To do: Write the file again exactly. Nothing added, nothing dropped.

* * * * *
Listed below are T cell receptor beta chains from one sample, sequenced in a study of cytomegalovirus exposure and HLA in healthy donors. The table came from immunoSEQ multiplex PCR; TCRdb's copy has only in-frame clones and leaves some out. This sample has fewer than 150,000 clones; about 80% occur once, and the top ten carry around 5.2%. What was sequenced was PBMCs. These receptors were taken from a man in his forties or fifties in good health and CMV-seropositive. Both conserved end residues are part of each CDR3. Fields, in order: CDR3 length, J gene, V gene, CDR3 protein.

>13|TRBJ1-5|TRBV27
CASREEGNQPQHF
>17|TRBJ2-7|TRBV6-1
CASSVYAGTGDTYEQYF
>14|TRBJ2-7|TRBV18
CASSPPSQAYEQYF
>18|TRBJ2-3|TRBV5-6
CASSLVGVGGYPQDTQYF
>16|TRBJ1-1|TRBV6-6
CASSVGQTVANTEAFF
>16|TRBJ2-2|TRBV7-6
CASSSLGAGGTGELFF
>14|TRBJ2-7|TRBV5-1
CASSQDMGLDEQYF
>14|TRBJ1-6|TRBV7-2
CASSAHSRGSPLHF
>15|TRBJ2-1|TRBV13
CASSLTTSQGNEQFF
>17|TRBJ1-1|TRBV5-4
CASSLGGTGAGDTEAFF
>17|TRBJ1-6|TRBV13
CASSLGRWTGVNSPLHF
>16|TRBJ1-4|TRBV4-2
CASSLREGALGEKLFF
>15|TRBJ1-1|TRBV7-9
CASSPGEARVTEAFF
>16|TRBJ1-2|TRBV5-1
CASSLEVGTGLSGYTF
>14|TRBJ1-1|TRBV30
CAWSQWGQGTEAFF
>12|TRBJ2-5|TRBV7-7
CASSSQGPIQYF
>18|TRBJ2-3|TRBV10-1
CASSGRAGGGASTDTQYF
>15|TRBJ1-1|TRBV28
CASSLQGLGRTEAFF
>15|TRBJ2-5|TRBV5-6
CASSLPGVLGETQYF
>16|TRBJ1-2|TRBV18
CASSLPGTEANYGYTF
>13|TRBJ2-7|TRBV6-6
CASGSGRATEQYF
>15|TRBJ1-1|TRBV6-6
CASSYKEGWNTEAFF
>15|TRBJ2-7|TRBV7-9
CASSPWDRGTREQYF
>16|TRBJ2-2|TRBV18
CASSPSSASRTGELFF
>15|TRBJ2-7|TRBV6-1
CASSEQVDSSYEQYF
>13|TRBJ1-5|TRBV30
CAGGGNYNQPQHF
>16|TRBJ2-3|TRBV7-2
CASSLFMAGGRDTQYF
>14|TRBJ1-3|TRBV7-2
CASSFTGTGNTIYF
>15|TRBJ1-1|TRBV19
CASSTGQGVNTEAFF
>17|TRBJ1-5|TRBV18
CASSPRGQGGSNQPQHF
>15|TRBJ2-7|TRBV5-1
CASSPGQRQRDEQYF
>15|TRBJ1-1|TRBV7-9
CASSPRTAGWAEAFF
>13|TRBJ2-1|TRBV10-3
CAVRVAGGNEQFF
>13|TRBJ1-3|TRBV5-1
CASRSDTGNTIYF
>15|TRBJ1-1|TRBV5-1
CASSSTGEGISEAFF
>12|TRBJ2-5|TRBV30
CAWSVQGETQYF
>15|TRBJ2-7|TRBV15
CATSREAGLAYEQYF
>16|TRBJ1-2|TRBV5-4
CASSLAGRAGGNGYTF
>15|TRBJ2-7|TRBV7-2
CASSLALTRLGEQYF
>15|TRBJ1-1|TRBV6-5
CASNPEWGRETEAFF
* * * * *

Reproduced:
Listed below are T cell receptor beta chains from one sample, sequenced in a study of cytomegalovirus exposure and HLA in healthy donors. The table came from immunoSEQ multiplex PCR; TCRdb's copy has only in-frame clones and leaves some out. This sample has fewer than 150,000 clones; about 80% occur once, and the top ten carry around 5.2%. What was sequenced was PBMCs. These receptors were taken from a man in his forties or fifties in good health and CMV-seropositive. Both conserved end residues are part of each CDR3. Fields, in order: CDR3 length, J gene, V gene, CDR3 protein.

>13|TRBJ1-5|TRBV27
CASREEGNQPQHF
>17|TRBJ2-7|TRBV6-1
CASSVYAGTGDTYEQYF
>14|TRBJ2-7|TRBV18
CASSPPSQAYEQYF
>18|TRBJ2-3|TRBV5-6
CASSLVGVGGYPQDTQYF
>16|TRBJ1-1|TRBV6-6
CASSVGQTVANTEAFF
>16|TRBJ2-2|TRBV7-6
CASSSLGAGGTGELFF
>14|TRBJ2-7|TRBV5-1
CASSQDMGLDEQYF
>14|TRBJ1-6|TRBV7-2
CASSAHSRGSPLHF
>15|TRBJ2-1|TRBV13
CASSLTTSQGNEQFF
>17|TRBJ1-1|TRBV5-4
CASSLGGTGAGDTEAFF
>17|TRBJ1-6|TRBV13
CASSLGRWTGVNSPLHF
>16|TRBJ1-4|TRBV4-2
CASSLREGALGEKLFF
>15|TRBJ1-1|TRBV7-9
CASSPGEARVTEAFF
>16|TRBJ1-2|TRBV5-1
CASSLEVGTGLSGYTF
>14|TRBJ1-1|TRBV30
CAWSQWGQGTEAFF
>12|TRBJ2-5|TRBV7-7
CASSSQGPIQYF
>18|TRBJ2-3|TRBV10-1
CASSGRAGGGASTDTQYF
>15|TRBJ1-1|TRBV28
CASSLQGLGRTEAFF
>15|TRBJ2-5|TRBV5-6
CASSLPGVLGETQYF
>16|TRBJ1-2|TRBV18
CASSLPGTEANYGYTF
>13|TRBJ2-7|TRBV6-6
CASGSGRATEQYF
>15|TRBJ1-1|TRBV6-6
CASSYKEGWNTEAFF
>15|TRBJ2-7|TRBV7-9
CASSPWDRGTREQYF
>16|TRBJ2-2|TRBV18
CASSPSSASRTGELFF
>15|TRBJ2-7|TRBV6-1
CASSEQVDSSYEQYF
>13|TRBJ1-5|TRBV30
CAGGGNYNQPQHF
>16|TRBJ2-3|TRBV7-2
CASSLFMAGGRDTQYF
>14|TRBJ1-3|TRBV7-2
CASSFTGTGNTIYF
>15|TRBJ1-1|TRBV19
CASSTGQGVNTEAFF
>17|TRBJ1-5|TRBV18
CASSPRGQGGSNQPQHF
>15|TRBJ2-7|TRBV5-1
CASSPGQRQRDEQYF
>15|TRBJ1-1|TRBV7-9
CASSPRTAGWAEAFF
>13|TRBJ2-1|TRBV10-3
CAVRVAGGNEQFF
>13|TRBJ1-3|TRBV5-1
CASRSDTGNTIYF
>15|TRBJ1-1|TRBV5-1
CASSSTGEGISEAFF
>12|TRBJ2-5|TRBV30
CAWSVQGETQYF
>15|TRBJ2-7|TRBV15
CATSREAGLAYEQYF
>16|TRBJ1-2|TRBV5-4
CASSLAGRAGGNGYTF
>15|TRBJ2-7|TRBV7-2
CASSLALTRLGEQYF
>15|TRBJ1-1|TRBV6-5
CASNPEWGRETEAFF